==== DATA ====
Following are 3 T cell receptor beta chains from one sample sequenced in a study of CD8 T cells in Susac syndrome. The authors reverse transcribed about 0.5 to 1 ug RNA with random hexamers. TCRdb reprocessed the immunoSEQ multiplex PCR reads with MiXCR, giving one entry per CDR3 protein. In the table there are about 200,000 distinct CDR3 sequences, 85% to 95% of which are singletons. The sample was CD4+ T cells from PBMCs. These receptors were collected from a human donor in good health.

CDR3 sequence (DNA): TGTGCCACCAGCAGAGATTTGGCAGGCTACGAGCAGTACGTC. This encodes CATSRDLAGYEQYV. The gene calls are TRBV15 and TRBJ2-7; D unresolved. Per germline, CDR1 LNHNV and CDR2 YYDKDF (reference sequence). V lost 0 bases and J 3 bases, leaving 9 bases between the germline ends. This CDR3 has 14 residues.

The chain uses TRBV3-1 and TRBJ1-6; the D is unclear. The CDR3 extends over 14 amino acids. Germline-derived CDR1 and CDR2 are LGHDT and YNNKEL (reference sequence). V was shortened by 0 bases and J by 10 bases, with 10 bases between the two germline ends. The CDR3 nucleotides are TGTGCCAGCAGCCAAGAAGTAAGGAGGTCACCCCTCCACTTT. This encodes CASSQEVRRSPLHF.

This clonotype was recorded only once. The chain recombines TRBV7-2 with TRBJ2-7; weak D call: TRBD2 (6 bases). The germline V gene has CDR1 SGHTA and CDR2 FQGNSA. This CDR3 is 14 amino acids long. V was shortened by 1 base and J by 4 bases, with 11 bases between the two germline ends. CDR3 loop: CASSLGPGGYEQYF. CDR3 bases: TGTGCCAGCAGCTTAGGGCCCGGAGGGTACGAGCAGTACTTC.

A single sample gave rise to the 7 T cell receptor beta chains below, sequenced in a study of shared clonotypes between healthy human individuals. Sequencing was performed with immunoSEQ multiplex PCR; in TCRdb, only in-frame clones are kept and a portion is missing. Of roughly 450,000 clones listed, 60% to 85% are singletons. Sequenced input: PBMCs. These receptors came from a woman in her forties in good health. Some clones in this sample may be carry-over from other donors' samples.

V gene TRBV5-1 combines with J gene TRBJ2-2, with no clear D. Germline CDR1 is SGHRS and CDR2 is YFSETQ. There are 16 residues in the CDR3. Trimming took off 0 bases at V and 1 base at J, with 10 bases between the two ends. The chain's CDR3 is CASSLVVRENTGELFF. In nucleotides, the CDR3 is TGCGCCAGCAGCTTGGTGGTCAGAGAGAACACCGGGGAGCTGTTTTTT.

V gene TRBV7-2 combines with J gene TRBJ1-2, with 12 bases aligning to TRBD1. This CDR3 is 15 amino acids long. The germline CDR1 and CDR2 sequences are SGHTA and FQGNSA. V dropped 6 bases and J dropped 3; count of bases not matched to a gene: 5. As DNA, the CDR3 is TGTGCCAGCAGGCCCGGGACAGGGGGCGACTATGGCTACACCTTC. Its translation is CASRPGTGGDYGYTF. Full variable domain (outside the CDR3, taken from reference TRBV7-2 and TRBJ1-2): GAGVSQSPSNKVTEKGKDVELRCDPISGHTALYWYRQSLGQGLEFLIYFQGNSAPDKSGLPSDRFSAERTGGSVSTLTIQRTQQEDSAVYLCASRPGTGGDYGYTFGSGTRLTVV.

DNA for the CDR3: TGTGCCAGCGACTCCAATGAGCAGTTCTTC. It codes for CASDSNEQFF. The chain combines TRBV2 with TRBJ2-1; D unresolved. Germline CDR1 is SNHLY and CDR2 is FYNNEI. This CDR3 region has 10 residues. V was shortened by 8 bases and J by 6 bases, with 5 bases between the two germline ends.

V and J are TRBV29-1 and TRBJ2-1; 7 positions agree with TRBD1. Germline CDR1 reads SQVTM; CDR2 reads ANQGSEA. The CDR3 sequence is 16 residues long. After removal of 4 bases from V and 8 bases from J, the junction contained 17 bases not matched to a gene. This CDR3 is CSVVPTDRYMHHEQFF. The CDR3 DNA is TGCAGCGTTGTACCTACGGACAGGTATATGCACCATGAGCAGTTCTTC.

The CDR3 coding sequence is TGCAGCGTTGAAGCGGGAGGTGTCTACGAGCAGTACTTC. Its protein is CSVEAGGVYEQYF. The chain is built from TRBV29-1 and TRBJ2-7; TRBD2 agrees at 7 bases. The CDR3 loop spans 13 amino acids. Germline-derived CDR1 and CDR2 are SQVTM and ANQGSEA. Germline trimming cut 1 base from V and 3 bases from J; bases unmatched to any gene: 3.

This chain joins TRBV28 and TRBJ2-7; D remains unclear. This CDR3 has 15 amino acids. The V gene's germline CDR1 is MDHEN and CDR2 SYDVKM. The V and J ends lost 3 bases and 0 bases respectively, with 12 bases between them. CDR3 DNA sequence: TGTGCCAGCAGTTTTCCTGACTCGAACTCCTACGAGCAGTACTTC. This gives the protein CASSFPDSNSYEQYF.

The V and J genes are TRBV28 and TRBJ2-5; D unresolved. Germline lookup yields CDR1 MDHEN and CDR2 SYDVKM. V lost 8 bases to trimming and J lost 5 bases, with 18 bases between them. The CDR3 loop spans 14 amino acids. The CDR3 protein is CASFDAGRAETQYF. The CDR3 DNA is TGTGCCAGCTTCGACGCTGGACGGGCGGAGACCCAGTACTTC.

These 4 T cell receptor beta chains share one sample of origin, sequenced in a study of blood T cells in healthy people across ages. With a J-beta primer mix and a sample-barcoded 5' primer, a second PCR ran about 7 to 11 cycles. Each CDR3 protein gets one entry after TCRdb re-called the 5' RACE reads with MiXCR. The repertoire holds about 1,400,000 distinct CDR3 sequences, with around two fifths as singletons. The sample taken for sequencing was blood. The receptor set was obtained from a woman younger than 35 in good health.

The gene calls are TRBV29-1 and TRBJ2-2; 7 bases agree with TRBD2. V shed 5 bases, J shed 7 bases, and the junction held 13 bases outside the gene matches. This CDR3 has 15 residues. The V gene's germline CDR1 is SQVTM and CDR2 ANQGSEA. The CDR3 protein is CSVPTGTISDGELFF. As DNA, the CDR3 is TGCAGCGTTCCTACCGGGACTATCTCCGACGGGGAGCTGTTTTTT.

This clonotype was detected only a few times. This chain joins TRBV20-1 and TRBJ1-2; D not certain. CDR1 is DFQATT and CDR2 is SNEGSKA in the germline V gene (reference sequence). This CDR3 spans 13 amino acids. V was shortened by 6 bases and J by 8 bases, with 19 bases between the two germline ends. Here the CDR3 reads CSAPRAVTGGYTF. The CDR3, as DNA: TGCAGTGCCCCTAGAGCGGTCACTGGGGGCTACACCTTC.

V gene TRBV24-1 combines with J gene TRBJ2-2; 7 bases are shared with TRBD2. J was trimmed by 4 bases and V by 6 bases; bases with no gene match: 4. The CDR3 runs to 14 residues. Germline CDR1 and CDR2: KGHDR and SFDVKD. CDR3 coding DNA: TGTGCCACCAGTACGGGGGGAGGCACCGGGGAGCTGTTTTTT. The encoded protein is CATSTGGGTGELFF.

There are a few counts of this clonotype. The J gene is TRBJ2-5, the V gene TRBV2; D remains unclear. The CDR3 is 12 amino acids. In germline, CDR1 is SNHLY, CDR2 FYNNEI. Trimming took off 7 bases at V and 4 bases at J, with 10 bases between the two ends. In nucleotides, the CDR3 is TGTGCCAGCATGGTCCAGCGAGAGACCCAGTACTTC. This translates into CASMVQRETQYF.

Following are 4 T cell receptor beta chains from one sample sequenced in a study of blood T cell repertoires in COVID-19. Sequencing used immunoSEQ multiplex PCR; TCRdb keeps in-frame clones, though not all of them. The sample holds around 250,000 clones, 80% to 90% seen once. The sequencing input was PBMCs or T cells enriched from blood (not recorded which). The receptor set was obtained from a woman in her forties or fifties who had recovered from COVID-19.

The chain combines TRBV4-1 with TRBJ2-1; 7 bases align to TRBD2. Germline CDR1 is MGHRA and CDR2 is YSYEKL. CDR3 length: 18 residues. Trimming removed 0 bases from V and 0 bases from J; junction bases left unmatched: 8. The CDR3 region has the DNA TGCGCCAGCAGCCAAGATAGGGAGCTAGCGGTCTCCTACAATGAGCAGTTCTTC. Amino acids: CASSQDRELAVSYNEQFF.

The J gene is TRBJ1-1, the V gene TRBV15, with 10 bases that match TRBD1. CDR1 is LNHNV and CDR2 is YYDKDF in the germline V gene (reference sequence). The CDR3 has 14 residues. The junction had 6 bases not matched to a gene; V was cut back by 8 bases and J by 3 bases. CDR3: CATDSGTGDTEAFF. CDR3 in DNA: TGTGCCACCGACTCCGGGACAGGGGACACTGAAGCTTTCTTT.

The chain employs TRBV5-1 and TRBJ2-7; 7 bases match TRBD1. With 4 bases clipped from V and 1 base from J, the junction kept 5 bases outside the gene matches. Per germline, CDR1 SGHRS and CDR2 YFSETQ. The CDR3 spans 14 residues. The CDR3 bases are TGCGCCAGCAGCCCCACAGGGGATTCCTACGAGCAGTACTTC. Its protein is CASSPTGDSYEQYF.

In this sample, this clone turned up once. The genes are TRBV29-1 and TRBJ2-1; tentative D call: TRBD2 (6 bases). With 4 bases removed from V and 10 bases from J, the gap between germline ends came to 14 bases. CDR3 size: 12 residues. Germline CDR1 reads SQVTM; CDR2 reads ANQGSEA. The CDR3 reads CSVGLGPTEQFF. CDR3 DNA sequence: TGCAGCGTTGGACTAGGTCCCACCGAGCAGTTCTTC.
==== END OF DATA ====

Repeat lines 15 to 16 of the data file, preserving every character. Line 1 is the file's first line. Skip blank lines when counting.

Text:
This clonotype was detected only a few times. This chain joins TRBV20-1 and TRBJ1-2; D not certain. CDR1 is DFQATT and CDR2 is SNEGSKA in the germline V gene (reference sequence). This CDR3 spans 13 amino acids. V was shortened by 6 bases and J by 8 bases, with 19 bases between the two germline ends. Here the CDR3 reads CSAPRAVTGGYTF. The CDR3, as DNA: TGCAGTGCCCCTAGAGCGGTCACTGGGGGCTACACCTTC.

V gene TRBV24-1 combines with J gene TRBJ2-2; 7 bases are shared with TRBD2. J was trimmed by 4 bases and V by 6 bases; bases with no gene match: 4. The CDR3 runs to 14 residues. Germline CDR1 and CDR2: KGHDR and SFDVKD. CDR3 coding DNA: TGTGCCACCAGTACGGGGGGAGGCACCGGGGAGCTGTTTTTT. The encoded protein is CATSTGGGTGELFF.